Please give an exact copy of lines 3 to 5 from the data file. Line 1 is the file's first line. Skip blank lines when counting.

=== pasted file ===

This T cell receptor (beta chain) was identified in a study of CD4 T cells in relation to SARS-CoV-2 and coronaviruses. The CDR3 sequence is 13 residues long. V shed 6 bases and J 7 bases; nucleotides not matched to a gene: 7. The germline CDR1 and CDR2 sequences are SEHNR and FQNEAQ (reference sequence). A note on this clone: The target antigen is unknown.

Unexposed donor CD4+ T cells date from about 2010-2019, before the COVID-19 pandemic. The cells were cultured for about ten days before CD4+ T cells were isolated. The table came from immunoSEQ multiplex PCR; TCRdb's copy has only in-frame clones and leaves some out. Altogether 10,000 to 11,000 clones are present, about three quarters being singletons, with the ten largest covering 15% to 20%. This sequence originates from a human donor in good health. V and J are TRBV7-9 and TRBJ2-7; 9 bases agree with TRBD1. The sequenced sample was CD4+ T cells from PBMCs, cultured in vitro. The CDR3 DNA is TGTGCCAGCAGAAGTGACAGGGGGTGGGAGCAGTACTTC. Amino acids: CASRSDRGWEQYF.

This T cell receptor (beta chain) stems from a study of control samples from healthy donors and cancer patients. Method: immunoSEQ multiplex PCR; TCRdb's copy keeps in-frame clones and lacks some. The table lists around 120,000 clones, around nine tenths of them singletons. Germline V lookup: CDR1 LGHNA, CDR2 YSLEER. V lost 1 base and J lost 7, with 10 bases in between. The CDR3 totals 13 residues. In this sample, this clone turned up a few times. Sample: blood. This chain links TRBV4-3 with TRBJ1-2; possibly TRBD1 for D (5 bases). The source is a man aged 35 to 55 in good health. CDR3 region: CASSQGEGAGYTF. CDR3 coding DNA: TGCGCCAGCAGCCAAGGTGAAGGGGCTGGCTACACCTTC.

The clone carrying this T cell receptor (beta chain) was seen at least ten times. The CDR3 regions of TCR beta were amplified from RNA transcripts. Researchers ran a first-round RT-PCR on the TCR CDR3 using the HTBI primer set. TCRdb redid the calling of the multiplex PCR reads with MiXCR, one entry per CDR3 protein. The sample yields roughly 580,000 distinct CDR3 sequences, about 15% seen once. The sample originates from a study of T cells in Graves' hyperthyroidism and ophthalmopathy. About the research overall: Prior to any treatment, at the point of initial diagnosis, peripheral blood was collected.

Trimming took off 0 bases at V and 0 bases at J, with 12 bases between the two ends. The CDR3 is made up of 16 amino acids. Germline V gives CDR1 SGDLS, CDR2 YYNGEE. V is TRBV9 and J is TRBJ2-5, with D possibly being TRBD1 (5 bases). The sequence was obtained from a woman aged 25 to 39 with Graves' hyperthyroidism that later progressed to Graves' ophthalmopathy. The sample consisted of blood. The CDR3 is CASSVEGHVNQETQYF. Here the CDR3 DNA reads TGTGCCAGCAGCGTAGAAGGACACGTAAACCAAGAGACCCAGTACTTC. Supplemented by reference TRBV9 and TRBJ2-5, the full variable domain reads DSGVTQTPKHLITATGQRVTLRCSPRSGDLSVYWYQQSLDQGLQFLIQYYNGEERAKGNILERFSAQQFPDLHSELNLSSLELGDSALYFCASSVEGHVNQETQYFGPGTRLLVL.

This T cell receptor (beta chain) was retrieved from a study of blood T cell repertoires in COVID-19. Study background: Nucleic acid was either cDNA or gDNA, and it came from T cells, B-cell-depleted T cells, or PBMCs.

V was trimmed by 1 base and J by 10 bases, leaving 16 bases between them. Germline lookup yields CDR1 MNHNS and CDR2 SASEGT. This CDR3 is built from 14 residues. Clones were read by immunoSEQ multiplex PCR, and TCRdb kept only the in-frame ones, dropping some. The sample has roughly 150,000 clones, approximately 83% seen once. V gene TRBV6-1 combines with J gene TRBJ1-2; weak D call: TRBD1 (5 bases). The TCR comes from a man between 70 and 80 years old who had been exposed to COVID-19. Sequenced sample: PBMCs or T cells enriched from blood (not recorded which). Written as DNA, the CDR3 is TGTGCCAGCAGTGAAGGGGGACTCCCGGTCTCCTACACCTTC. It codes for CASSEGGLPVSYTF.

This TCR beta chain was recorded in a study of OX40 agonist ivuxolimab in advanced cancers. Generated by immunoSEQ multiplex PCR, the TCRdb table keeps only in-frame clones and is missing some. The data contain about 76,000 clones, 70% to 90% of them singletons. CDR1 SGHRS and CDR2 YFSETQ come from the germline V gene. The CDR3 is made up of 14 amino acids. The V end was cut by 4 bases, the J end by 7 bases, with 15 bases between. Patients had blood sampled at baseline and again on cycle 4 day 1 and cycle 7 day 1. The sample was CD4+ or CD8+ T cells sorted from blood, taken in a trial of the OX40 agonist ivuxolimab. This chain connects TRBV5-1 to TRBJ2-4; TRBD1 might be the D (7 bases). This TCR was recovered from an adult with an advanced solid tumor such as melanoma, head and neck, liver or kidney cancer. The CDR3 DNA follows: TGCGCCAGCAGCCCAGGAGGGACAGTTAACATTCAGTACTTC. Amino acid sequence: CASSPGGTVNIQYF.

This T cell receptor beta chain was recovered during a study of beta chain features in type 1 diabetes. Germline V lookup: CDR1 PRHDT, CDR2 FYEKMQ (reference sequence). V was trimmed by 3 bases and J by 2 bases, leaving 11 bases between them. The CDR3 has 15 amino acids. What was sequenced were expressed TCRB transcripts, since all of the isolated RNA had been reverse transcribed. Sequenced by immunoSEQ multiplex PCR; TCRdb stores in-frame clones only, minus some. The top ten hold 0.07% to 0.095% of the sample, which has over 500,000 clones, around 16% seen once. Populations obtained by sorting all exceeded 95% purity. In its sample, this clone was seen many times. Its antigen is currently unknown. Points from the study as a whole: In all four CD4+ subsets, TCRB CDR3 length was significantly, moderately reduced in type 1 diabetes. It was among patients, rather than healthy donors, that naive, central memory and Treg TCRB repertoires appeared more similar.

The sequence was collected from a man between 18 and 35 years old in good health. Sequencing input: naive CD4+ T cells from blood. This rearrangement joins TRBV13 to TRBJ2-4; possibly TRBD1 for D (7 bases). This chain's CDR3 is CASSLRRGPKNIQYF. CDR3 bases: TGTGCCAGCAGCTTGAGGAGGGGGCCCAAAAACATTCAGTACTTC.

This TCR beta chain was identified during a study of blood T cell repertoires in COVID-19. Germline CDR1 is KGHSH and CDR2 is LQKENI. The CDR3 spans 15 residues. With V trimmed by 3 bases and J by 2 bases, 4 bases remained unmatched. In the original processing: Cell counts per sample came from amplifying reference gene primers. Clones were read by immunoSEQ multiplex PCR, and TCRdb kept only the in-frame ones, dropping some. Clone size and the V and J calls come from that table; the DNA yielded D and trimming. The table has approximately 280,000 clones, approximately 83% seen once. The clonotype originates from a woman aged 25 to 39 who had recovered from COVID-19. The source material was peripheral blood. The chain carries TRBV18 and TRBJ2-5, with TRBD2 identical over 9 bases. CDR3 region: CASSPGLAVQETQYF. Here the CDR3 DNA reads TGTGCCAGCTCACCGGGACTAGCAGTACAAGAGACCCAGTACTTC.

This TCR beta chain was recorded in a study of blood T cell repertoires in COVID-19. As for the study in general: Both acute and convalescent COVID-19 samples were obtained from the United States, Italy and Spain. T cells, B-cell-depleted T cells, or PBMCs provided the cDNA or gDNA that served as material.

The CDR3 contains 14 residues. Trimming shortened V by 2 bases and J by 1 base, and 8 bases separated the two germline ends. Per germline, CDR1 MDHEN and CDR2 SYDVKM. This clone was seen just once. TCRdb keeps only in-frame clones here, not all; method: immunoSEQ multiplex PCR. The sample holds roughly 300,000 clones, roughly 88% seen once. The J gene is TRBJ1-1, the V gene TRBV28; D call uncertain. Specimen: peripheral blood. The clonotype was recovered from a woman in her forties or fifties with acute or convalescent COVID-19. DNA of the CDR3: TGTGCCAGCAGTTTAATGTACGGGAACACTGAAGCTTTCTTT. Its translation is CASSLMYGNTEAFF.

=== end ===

This T cell receptor (beta chain) stems from a study of control samples from healthy donors and cancer patients. Method: immunoSEQ multiplex PCR; TCRdb's copy keeps in-frame clones and lacks some. The table lists around 120,000 clones, around nine tenths of them singletons. Germline V lookup: CDR1 LGHNA, CDR2 YSLEER. V lost 1 base and J lost 7, with 10 bases in between. The CDR3 totals 13 residues. In this sample, this clone turned up a few times. Sample: blood. This chain links TRBV4-3 with TRBJ1-2; possibly TRBD1 for D (5 bases). The source is a man aged 35 to 55 in good health. CDR3 region: CASSQGEGAGYTF. CDR3 coding DNA: TGCGCCAGCAGCCAAGGTGAAGGGGCTGGCTACACCTTC.

The clone carrying this T cell receptor (beta chain) was seen at least ten times. The CDR3 regions of TCR beta were amplified from RNA transcripts. Researchers ran a first-round RT-PCR on the TCR CDR3 using the HTBI primer set. TCRdb redid the calling of the multiplex PCR reads with MiXCR, one entry per CDR3 protein. The sample yields roughly 580,000 distinct CDR3 sequences, about 15% seen once. The sample originates from a study of T cells in Graves' hyperthyroidism and ophthalmopathy. About the research overall: Prior to any treatment, at the point of initial diagnosis, peripheral blood was collected.

Trimming took off 0 bases at V and 0 bases at J, with 12 bases between the two ends. The CDR3 is made up of 16 amino acids. Germline V gives CDR1 SGDLS, CDR2 YYNGEE. V is TRBV9 and J is TRBJ2-5, with D possibly being TRBD1 (5 bases). The sequence was obtained from a woman aged 25 to 39 with Graves' hyperthyroidism that later progressed to Graves' ophthalmopathy. The sample consisted of blood. The CDR3 is CASSVEGHVNQETQYF. Here the CDR3 DNA reads TGTGCCAGCAGCGTAGAAGGACACGTAAACCAAGAGACCCAGTACTTC. Supplemented by reference TRBV9 and TRBJ2-5, the full variable domain reads DSGVTQTPKHLITATGQRVTLRCSPRSGDLSVYWYQQSLDQGLQFLIQYYNGEERAKGNILERFSAQQFPDLHSELNLSSLELGDSALYFCASSVEGHVNQETQYFGPGTRLLVL.